Hfr cell

Hfr cell

An hfr cell (also called hfr strain) is a bacterium with a conjugative plasmid (often F) integrated into its genomic DNA. Hfr is the abbreviation for "high frequency recombination", which was first characterized by Luca Cavalli-Sforza. Unlike a normal F+ cell, hfr strains will, upon conjugation with a F cell, attempt to transfer their "entire" DNA through the mating bridge, not to be confused with the pilus. This occurs because the F factor has integrated itself via an insertion point in the bacterial chromosome. Due to the F factor's inherent nature to transfer itself during conjugation, the rest of the bacterial genome is dragged along with it, thus making such cells very useful and interesting in terms of studying gene linkage and recombination. Because the genome's rate of transfer through the pilus is constant, molecular biologists and geneticists can use Hfr strain of bacteria (often "E. coli") to study genetic linkage and map the chromosome. The procedure commonly used for this is called interrupted mating. A bacterium may undergo conjugation. During this process, genetic material is transferred to another bacterium through the mating bridge. Pili are often incorrectly believed to transfer DNA, but these structures are simply used to bring mating bacteria close enough to form a mating bridge. To form pili, an F plasmid is required. The F plasmid consists of around 25 genes which are mostly required for the production of the pilus. F+ denotes cells that contain the F plasmid, while F cells do not. The F plasmid is considered to be an episome which may become integrated into the main chromosome. When the F genes become integrated into the chromosome, the cell is said to be Hfr (high frequency of recombination). An Hfr cell may transfer F genes to an F cell. During this transfer of genetic material, the F episome may take chromosomal DNA with it. The donor cell does not lose any genetic material as anything transferred is also replicated concurrently. It is extremely rare that an Hfr cell's chromosome is transferred in its entirety. Homologous recombination occurs when the newly acquired DNA crosses over with the homologous region of its own chromosome.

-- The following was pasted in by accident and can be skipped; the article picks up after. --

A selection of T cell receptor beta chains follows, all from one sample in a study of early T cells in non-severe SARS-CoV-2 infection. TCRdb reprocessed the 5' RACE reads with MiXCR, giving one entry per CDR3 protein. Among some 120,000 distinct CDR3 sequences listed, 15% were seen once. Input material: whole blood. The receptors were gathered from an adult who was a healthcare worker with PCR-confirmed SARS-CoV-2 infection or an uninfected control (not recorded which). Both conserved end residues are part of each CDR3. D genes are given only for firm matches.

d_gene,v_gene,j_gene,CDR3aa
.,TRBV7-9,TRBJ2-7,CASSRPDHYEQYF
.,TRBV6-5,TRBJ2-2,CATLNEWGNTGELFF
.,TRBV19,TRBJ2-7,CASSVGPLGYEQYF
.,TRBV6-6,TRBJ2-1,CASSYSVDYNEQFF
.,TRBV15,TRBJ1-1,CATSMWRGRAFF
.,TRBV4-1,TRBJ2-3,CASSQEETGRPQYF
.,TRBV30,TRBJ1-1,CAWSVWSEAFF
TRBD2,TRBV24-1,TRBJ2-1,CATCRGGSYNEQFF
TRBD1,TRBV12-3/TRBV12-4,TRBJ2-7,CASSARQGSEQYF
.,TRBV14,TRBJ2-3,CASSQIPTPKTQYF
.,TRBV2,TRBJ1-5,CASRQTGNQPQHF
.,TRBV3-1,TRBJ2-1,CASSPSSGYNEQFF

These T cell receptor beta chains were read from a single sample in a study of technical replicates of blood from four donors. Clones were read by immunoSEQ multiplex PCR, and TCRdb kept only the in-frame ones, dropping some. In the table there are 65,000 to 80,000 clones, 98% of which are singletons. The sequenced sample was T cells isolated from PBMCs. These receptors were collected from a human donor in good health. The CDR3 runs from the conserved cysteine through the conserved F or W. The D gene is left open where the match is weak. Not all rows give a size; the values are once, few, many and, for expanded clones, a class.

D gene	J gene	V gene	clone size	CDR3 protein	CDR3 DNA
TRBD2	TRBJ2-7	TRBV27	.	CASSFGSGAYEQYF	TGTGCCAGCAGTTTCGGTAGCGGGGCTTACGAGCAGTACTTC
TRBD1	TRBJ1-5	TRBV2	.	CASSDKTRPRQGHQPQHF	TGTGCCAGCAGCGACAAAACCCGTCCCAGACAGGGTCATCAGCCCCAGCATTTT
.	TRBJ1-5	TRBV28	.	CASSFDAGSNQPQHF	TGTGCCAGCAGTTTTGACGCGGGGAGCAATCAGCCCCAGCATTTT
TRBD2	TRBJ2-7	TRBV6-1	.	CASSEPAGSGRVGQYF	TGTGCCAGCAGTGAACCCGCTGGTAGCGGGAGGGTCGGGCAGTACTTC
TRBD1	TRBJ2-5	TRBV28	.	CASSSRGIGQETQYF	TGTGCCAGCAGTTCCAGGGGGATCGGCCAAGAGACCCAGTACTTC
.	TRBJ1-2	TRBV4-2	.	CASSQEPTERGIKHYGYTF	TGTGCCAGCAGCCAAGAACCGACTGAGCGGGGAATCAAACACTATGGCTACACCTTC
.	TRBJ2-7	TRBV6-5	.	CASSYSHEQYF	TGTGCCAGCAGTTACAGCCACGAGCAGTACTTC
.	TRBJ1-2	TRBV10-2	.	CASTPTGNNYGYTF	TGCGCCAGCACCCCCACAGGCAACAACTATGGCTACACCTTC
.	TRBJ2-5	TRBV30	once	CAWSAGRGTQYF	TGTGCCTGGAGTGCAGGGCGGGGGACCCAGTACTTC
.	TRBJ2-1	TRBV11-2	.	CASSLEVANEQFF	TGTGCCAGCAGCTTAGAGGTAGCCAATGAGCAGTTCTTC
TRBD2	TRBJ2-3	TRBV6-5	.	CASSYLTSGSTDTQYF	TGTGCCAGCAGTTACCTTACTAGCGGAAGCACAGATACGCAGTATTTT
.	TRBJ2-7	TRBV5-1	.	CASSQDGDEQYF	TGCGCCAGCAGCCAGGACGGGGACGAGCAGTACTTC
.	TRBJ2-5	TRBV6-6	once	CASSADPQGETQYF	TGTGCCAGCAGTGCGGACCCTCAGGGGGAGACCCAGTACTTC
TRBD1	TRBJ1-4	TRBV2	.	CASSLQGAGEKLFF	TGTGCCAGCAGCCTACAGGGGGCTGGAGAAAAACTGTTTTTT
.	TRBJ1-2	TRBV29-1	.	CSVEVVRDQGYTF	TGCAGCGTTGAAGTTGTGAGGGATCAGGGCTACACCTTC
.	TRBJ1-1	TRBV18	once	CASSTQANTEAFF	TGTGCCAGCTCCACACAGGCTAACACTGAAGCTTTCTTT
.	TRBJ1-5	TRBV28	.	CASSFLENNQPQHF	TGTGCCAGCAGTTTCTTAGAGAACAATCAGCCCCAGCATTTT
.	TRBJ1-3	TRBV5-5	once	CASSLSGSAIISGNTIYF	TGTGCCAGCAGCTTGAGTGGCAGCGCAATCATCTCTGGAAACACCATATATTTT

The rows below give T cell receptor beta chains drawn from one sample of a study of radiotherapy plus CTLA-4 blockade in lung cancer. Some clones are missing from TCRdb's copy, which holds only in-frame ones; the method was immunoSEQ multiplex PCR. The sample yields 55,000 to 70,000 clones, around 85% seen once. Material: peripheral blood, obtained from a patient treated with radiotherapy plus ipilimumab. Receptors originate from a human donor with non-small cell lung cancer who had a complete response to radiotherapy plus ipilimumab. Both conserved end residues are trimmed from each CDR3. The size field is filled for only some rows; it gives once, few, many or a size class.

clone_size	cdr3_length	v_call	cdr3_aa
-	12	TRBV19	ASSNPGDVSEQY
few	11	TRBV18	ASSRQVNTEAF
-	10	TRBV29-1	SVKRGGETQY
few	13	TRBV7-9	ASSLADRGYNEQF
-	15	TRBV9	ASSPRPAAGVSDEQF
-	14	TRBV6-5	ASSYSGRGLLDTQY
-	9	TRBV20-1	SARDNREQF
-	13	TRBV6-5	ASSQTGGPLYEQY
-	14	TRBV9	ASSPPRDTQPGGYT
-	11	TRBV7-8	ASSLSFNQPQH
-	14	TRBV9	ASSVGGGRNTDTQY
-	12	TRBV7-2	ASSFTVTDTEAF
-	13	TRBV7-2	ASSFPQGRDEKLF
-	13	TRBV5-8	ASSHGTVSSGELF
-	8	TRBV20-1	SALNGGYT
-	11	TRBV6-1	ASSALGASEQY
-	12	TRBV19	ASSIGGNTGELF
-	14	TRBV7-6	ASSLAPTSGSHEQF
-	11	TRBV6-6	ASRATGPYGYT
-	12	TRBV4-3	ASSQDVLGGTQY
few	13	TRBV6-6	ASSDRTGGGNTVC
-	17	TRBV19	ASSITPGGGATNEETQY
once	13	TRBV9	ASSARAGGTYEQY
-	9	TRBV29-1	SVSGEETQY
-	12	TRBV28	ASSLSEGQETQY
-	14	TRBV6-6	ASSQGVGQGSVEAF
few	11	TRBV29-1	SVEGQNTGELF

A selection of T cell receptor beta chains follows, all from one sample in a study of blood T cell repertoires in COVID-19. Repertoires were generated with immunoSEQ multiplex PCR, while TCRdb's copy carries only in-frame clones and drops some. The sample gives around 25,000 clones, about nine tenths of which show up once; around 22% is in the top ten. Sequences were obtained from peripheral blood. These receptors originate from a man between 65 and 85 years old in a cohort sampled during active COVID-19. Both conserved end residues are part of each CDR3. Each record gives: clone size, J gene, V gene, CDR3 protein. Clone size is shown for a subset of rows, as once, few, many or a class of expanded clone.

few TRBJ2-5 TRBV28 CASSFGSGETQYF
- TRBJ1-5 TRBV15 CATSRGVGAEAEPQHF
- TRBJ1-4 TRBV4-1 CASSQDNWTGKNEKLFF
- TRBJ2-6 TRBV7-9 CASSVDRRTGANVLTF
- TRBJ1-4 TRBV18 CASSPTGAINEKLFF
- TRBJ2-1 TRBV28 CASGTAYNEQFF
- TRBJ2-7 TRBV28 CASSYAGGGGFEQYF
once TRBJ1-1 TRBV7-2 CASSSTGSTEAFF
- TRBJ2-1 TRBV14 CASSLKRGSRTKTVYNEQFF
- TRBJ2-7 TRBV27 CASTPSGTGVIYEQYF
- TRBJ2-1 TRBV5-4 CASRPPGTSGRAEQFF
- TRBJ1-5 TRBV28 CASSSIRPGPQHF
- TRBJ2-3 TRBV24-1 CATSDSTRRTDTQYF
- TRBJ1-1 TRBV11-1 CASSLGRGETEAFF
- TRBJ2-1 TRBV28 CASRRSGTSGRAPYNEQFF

A structure as fragile as a mating bridge will, however, likely break, and so the transfer is rarely complete. Thus, the F cell uses only part of the genomic DNA of the Hfr cell for recombination. Though there is some debate on the issue, the pili themselves do not seem to be the structures through which the actual exchange of DNA takes place; rather, some proteins seem to open a channel between the bacteria.

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